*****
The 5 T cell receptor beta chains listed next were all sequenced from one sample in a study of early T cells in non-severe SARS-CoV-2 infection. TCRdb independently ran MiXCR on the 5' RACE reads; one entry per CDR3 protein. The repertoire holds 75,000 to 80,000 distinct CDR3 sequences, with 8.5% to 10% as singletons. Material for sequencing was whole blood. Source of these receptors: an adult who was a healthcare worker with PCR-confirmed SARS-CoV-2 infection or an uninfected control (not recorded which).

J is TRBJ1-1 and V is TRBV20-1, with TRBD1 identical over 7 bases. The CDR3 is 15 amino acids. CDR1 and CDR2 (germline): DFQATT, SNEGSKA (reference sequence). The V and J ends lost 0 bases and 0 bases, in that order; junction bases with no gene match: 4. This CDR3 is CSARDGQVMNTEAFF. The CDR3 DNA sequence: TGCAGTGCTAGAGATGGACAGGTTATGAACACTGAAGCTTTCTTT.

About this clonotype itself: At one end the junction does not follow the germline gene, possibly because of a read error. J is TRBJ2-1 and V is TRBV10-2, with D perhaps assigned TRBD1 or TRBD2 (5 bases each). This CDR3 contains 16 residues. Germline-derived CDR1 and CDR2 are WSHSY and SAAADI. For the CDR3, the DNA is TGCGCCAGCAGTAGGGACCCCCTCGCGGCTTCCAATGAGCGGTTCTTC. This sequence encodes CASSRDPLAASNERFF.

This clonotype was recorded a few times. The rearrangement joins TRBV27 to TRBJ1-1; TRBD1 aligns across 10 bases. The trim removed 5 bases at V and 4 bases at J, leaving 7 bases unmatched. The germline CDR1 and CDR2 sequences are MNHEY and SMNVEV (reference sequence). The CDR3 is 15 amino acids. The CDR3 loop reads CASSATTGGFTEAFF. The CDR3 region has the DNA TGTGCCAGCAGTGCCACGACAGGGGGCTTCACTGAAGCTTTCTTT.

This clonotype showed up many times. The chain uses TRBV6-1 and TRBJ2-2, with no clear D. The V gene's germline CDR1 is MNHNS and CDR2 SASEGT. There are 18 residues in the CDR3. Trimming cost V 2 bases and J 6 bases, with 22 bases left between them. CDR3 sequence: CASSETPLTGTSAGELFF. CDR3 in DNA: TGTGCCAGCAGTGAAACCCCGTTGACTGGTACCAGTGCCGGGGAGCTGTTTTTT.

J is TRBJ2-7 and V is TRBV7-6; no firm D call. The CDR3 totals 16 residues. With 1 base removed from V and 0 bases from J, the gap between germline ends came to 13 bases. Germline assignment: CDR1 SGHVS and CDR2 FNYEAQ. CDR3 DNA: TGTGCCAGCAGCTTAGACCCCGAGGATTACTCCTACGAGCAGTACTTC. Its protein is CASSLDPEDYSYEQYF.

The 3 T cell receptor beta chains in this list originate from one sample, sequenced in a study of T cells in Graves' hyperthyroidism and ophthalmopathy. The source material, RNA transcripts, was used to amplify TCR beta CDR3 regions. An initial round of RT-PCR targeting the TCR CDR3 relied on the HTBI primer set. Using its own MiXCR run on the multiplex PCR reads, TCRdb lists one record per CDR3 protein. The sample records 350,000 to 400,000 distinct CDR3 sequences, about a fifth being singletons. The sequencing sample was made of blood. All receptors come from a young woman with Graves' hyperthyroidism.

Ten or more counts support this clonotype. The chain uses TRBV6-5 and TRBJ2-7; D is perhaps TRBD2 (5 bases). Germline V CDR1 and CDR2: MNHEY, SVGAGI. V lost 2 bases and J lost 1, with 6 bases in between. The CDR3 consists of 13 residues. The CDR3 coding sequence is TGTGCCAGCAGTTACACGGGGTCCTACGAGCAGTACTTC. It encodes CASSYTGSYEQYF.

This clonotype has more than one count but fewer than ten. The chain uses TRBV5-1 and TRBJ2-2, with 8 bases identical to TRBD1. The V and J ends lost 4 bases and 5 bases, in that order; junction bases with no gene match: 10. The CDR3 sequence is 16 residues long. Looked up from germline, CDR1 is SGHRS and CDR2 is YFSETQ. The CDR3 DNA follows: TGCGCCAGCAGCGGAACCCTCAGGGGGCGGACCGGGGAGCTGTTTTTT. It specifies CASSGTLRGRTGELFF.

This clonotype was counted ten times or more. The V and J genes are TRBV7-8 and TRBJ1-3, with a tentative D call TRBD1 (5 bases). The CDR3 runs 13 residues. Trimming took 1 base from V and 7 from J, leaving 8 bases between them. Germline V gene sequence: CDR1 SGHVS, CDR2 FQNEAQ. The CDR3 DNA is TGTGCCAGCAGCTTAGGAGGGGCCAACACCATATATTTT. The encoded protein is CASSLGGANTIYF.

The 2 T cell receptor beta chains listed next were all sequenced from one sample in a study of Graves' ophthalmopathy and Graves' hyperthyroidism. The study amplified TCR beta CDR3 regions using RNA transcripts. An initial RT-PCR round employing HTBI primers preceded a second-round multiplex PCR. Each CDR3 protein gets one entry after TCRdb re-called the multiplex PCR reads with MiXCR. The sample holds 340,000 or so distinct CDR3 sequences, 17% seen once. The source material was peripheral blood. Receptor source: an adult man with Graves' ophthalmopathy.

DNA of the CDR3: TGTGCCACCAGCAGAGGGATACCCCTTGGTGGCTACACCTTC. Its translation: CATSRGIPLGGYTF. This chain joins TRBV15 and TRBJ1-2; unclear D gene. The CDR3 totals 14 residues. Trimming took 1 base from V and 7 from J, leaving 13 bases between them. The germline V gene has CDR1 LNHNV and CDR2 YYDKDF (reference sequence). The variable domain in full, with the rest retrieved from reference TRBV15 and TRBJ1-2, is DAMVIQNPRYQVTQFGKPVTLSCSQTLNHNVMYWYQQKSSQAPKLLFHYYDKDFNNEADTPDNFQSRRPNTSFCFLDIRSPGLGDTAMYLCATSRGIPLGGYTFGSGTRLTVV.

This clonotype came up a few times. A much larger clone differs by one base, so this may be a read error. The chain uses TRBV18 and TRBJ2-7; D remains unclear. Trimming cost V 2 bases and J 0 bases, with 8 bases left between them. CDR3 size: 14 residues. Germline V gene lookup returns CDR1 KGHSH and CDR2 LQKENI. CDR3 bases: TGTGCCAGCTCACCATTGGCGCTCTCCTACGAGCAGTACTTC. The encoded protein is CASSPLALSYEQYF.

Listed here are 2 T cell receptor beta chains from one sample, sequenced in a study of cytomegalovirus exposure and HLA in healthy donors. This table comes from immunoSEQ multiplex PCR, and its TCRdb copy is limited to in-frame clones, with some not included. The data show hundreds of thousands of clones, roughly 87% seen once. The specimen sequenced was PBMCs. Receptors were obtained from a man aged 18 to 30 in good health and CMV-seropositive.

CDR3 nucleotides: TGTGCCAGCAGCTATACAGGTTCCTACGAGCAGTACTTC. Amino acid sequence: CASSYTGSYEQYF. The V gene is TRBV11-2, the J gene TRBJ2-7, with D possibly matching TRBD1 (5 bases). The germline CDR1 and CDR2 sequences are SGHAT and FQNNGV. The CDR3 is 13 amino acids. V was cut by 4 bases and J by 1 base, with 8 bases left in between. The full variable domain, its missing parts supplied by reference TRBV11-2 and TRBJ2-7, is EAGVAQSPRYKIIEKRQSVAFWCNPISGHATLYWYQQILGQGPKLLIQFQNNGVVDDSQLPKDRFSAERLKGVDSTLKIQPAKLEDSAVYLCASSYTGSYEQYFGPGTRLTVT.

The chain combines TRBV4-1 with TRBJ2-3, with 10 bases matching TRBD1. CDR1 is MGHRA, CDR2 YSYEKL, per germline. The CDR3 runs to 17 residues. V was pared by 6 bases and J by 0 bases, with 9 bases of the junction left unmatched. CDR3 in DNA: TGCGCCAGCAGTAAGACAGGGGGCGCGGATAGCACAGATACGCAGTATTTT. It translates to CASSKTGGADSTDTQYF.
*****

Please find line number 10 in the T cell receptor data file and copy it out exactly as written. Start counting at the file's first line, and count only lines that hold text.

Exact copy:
This clonotype was counted ten times or more. The V and J genes are TRBV7-8 and TRBJ1-3, with a tentative D call TRBD1 (5 bases). The CDR3 runs 13 residues. Trimming took 1 base from V and 7 from J, leaving 8 bases between them. Germline V gene sequence: CDR1 SGHVS, CDR2 FQNEAQ. The CDR3 DNA is TGTGCCAGCAGCTTAGGAGGGGCCAACACCATATATTTT. The encoded protein is CASSLGGANTIYF.